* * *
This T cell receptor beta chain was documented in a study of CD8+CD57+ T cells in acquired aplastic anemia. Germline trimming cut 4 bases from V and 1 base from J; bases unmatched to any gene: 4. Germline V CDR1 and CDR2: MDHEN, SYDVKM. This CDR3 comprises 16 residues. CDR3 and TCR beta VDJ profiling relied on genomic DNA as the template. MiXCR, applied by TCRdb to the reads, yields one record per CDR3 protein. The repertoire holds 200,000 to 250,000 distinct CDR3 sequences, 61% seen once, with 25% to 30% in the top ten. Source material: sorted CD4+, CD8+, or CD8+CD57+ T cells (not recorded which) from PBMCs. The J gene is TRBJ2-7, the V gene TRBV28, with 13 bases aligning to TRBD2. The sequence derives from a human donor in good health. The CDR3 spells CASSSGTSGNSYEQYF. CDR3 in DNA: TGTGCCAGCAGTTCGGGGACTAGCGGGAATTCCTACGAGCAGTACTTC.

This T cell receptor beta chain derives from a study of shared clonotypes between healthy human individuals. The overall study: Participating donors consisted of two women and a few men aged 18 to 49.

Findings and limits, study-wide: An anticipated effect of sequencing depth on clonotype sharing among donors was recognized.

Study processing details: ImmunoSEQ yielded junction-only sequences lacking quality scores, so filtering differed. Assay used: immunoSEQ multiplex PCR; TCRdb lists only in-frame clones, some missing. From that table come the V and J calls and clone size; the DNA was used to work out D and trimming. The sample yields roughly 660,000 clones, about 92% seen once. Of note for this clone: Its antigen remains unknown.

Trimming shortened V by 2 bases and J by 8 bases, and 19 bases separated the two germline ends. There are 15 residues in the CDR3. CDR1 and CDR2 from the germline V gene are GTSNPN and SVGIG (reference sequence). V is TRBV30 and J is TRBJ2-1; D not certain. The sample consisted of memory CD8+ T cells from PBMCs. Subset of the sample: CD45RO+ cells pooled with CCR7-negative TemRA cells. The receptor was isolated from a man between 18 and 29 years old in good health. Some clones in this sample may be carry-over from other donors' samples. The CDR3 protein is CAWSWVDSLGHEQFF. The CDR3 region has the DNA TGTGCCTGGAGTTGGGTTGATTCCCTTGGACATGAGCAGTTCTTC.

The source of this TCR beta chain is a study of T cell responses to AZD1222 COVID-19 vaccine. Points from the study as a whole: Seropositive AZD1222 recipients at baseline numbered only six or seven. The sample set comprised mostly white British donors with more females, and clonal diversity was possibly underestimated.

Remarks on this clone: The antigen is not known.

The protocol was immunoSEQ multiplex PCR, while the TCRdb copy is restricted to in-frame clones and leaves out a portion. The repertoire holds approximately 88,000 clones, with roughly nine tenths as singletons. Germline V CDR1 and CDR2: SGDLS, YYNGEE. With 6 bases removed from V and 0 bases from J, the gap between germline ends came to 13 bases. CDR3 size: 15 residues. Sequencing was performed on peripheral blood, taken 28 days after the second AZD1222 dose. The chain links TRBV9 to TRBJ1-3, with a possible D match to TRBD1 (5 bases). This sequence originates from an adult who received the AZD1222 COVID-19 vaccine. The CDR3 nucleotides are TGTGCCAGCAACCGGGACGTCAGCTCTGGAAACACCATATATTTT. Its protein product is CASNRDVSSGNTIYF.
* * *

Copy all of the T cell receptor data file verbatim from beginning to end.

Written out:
This T cell receptor beta chain was documented in a study of CD8+CD57+ T cells in acquired aplastic anemia. Germline trimming cut 4 bases from V and 1 base from J; bases unmatched to any gene: 4. Germline V CDR1 and CDR2: MDHEN, SYDVKM. This CDR3 comprises 16 residues. CDR3 and TCR beta VDJ profiling relied on genomic DNA as the template. MiXCR, applied by TCRdb to the reads, yields one record per CDR3 protein. The repertoire holds 200,000 to 250,000 distinct CDR3 sequences, 61% seen once, with 25% to 30% in the top ten. Source material: sorted CD4+, CD8+, or CD8+CD57+ T cells (not recorded which) from PBMCs. The J gene is TRBJ2-7, the V gene TRBV28, with 13 bases aligning to TRBD2. The sequence derives from a human donor in good health. The CDR3 spells CASSSGTSGNSYEQYF. CDR3 in DNA: TGTGCCAGCAGTTCGGGGACTAGCGGGAATTCCTACGAGCAGTACTTC.

This T cell receptor beta chain derives from a study of shared clonotypes between healthy human individuals. The overall study: Participating donors consisted of two women and a few men aged 18 to 49.

Findings and limits, study-wide: An anticipated effect of sequencing depth on clonotype sharing among donors was recognized.

Study processing details: ImmunoSEQ yielded junction-only sequences lacking quality scores, so filtering differed. Assay used: immunoSEQ multiplex PCR; TCRdb lists only in-frame clones, some missing. From that table come the V and J calls and clone size; the DNA was used to work out D and trimming. The sample yields roughly 660,000 clones, about 92% seen once. Of note for this clone: Its antigen remains unknown.

Trimming shortened V by 2 bases and J by 8 bases, and 19 bases separated the two germline ends. There are 15 residues in the CDR3. CDR1 and CDR2 from the germline V gene are GTSNPN and SVGIG (reference sequence). V is TRBV30 and J is TRBJ2-1; D not certain. The sample consisted of memory CD8+ T cells from PBMCs. Subset of the sample: CD45RO+ cells pooled with CCR7-negative TemRA cells. The receptor was isolated from a man between 18 and 29 years old in good health. Some clones in this sample may be carry-over from other donors' samples. The CDR3 protein is CAWSWVDSLGHEQFF. The CDR3 region has the DNA TGTGCCTGGAGTTGGGTTGATTCCCTTGGACATGAGCAGTTCTTC.

The source of this TCR beta chain is a study of T cell responses to AZD1222 COVID-19 vaccine. Points from the study as a whole: Seropositive AZD1222 recipients at baseline numbered only six or seven. The sample set comprised mostly white British donors with more females, and clonal diversity was possibly underestimated.

Remarks on this clone: The antigen is not known.

The protocol was immunoSEQ multiplex PCR, while the TCRdb copy is restricted to in-frame clones and leaves out a portion. The repertoire holds approximately 88,000 clones, with roughly nine tenths as singletons. Germline V CDR1 and CDR2: SGDLS, YYNGEE. With 6 bases removed from V and 0 bases from J, the gap between germline ends came to 13 bases. CDR3 size: 15 residues. Sequencing was performed on peripheral blood, taken 28 days after the second AZD1222 dose. The chain links TRBV9 to TRBJ1-3, with a possible D match to TRBD1 (5 bases). This sequence originates from an adult who received the AZD1222 COVID-19 vaccine. The CDR3 nucleotides are TGTGCCAGCAACCGGGACGTCAGCTCTGGAAACACCATATATTTT. Its protein product is CASNRDVSSGNTIYF.